First an informational question: are you, Bill, the one who made the original inquiry? I ask because this is not clear owing to the differing e-mail address
          Message 4 of 10 , Jan 19, 2013
            First an informational question: are you, Bill, the one who made the
            original inquiry? I ask because this is not clear owing to the differing
            e-mail address used in the last couple of postings. It would be helpful to
            me to know whether I am communicating with the original question's poser,
            or with someone else who shares an interest.

            On Sat, 19 Jan 2013, dr.beel wrote:

            > I am trying to account for the ubiquitous ancient Christian practice of
            > referring to the psalms by number in contrast with the utter absence of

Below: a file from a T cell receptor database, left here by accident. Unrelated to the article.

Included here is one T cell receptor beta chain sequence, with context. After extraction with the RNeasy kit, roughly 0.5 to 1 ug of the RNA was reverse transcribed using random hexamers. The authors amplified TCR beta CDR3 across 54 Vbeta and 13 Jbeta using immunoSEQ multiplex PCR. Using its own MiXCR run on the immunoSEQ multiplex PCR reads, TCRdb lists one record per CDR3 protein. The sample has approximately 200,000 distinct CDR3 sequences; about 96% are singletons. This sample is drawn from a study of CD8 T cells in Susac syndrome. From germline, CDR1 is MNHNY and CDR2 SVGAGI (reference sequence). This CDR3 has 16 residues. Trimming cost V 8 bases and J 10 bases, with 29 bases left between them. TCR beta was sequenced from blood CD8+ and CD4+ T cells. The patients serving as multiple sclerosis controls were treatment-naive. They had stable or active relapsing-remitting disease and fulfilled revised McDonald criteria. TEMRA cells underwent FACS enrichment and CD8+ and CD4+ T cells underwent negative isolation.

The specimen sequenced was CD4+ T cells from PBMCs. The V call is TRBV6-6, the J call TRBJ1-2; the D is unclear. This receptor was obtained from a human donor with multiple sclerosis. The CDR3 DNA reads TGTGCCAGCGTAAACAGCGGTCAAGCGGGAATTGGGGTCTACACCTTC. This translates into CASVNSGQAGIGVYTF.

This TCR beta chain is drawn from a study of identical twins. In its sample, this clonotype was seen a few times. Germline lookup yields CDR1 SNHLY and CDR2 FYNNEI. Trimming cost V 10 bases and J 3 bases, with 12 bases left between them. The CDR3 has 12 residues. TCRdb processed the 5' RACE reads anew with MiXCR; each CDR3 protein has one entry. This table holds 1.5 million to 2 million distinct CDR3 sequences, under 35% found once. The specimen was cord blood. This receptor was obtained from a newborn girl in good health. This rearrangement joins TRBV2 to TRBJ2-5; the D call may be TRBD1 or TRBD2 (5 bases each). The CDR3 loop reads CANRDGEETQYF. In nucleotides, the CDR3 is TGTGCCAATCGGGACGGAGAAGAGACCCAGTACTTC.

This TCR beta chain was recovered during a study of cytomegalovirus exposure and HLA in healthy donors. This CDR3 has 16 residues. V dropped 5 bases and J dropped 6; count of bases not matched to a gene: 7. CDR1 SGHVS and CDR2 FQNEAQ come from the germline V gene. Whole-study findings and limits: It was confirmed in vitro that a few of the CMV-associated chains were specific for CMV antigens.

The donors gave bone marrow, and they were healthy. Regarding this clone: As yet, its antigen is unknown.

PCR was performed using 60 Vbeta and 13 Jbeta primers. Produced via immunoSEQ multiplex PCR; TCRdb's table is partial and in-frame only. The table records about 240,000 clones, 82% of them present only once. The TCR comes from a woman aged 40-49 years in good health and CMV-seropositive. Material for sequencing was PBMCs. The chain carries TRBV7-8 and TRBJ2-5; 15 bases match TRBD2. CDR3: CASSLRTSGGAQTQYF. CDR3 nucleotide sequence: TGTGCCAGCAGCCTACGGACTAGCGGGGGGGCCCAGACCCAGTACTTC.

> ordinal reference to the psalms among ancient Jews.

            Thank you for clarifying further the nature of your inquiry. I am
            beginning to understand better the specific character of your query, which
            is interesting. I hope Joel, who wrote his dissertation on number
            symbolism in patristic thought--I think with specific reference to
            Evagrius of Pontus--may have some input on this matter as well.

            I will also see if I can get Dr. Georgi Parpulov, who has done in-depth
            research on the Byzantine Psalters, involved in this discussion. He is not
            a list member, but I have conducted an e-mail correspondence with him in
            the past and so can contact him to solicit his input. This seems a matter
            which might interest him.

            I will respond to parts of your response in this note, and others likely
            in some future note.